Princess Athalie stared into the mirror at her pretty reflection. Decked from head to toe in her shimmering, royal finery, she lacked only one thing – the crown. She sighed as she ran her finger over the gold tiara piece, glittering in the lamplight. Could she . . . ?
“Athalie, are you ready? They’ll be announcing us at the ball soon . . .”
Athalie’s father, the King, took one look at Athalie’s downcast face and strode across the dressing room. “What’s wrong, Princess?”
“I – I’m not quite ready.”
The King, handsome in his royal robes and dazzling crown, smiled. “You look beautiful. I think the crown will provide the finishing touch. Here, let me help you.” He reached for the crown, but Athalie backed away.
“I don’t think I want to wear it tonight.”
The King gently ran his finger under Athalie’s chin. He turned her head so he could look fully into her tear-filled eyes. “Why not?” he asked softly.
“No one else will be wearing a crown,” she whispered. “I’ll be the only one . . .”
“Because you are the only princess,” the King noted.
“Yes, but they treat me different. I’m not like them.”
“Do you want to be like them?”
“I – I’m not sure. It’s confusing . . . they don’t have to attend stuffy balls and meetings. They don’t have to watch what they say every moment lest someone make gossip out of it. They don’t have nearly the responsibilities . . .”
“Are they of a royal blood, Athalie?”
“Nooo . . .”
“Athalie, it is a privilege to have royal blood. Yes, there are responsibilities. But think of all the perks of being a part of the Kingdom. Do they have everything they need at their fingertips? Do they get to enjoy favor with high officials? Do they get to participate in all the great affairs of state?”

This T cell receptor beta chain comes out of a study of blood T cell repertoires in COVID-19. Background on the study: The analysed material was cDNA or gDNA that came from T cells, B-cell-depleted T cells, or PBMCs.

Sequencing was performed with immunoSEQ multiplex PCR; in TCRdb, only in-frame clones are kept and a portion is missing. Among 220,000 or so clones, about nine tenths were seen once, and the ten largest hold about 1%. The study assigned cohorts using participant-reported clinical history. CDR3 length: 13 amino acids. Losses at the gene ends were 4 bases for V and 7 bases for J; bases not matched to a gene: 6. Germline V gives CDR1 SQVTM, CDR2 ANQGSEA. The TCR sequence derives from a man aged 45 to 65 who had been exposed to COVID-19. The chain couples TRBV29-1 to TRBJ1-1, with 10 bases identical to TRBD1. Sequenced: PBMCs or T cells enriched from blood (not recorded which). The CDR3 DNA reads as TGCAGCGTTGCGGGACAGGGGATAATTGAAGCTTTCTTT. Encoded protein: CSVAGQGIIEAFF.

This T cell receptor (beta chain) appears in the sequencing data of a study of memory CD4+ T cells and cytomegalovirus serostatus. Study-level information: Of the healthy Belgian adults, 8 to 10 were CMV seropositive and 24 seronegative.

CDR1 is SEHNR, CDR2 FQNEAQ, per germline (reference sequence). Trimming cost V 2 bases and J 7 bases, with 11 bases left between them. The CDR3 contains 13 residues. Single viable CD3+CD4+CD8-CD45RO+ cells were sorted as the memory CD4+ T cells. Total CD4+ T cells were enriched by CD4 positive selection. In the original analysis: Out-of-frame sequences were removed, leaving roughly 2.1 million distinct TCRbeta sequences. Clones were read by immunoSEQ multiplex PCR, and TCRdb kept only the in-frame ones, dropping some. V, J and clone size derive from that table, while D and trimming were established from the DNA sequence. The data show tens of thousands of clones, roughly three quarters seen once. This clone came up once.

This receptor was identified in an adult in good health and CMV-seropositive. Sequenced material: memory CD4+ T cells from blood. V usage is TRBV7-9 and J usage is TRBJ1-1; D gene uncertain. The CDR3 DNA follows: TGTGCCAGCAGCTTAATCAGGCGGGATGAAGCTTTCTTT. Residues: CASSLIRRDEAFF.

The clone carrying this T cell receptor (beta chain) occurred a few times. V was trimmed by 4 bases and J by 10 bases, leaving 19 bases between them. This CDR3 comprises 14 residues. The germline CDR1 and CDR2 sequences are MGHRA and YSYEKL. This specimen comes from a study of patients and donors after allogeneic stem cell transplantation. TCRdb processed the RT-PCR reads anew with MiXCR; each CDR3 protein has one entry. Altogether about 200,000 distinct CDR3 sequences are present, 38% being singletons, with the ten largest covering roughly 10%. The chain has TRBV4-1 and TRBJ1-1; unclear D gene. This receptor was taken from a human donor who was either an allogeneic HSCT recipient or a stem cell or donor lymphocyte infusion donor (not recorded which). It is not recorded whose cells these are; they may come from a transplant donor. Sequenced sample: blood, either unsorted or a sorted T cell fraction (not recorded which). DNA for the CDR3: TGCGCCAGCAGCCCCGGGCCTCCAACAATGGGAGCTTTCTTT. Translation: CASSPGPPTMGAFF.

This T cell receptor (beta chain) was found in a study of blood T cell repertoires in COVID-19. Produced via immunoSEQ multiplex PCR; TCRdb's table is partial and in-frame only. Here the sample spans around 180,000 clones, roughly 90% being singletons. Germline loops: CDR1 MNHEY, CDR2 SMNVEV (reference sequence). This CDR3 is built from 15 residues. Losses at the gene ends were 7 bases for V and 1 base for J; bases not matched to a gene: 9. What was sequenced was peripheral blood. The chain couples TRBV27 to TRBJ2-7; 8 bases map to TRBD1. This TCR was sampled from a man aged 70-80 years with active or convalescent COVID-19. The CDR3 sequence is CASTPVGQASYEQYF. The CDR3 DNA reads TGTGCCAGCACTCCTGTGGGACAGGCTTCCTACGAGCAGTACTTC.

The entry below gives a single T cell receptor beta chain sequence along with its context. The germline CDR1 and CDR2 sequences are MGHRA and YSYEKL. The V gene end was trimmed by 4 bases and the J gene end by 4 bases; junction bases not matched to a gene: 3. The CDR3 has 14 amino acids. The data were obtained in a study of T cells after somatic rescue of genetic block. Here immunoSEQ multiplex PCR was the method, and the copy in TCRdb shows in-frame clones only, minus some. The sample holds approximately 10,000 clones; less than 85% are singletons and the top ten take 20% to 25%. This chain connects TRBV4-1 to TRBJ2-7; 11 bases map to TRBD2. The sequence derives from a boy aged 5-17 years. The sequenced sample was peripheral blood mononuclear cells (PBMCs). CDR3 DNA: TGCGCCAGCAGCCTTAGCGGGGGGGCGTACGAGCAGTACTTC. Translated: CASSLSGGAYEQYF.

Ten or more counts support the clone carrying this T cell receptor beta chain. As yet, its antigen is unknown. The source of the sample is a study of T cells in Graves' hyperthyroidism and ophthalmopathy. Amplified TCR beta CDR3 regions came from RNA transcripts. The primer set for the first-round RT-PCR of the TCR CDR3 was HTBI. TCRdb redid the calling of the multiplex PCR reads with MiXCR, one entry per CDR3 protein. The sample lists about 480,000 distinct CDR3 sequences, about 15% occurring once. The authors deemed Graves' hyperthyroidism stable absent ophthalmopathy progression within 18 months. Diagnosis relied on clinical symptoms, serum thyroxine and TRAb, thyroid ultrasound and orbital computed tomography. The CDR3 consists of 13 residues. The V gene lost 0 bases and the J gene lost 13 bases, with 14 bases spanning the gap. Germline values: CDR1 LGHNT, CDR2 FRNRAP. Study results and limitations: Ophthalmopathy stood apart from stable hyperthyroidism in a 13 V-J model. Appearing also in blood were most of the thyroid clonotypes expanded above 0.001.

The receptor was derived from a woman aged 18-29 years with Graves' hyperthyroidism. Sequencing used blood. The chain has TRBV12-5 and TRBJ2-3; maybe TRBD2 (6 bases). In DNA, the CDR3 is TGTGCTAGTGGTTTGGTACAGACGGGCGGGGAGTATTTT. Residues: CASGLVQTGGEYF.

Athalie hung her head. “No, sir.”
The King put his arm around his daughter. “You, Athalie, are a part what many would only dream about. Many don’t even realize what they would be missing had they been born a royal heir. It’s a privilege – an honor. And though you have many responsibilities, you have all the backing of the Kingdom behind you.”
“But what about what they think?” Athalie protested. “Some times I see them sticking their noses up at me. Some times they whisper behind their hands – and I don’t have a clue what I’ve done! All I did was wear my crown!”
The King’s eyes sparkled with his smile. “Exactly! Your crown represents who you are. It identifies you as my daughter. They may not appreciate it because of jealousy or a lack of respect for the Kingdom. But that makes you no less valuable to your country or to the royal family. What they think is very insignificant to the value I have placed on you.”
“So what do I do?”
“Don’t be intimidated by who you are, Princess. You have far more influence than you realize. Yes, there will be people who despise you. But there are an equal, if not greater, amount of women – young and old – who look to you as their role model. You hold something of value that they long for.”
Athalie bit her lip as she gazed once again at the glittering crown atop her dresser. This time it didn’t look so intimidating. It was beautiful.
Gently the King lifted the crown and placed it atop Athalie’s head. “Wear your crown, Princess. Wear your crown.”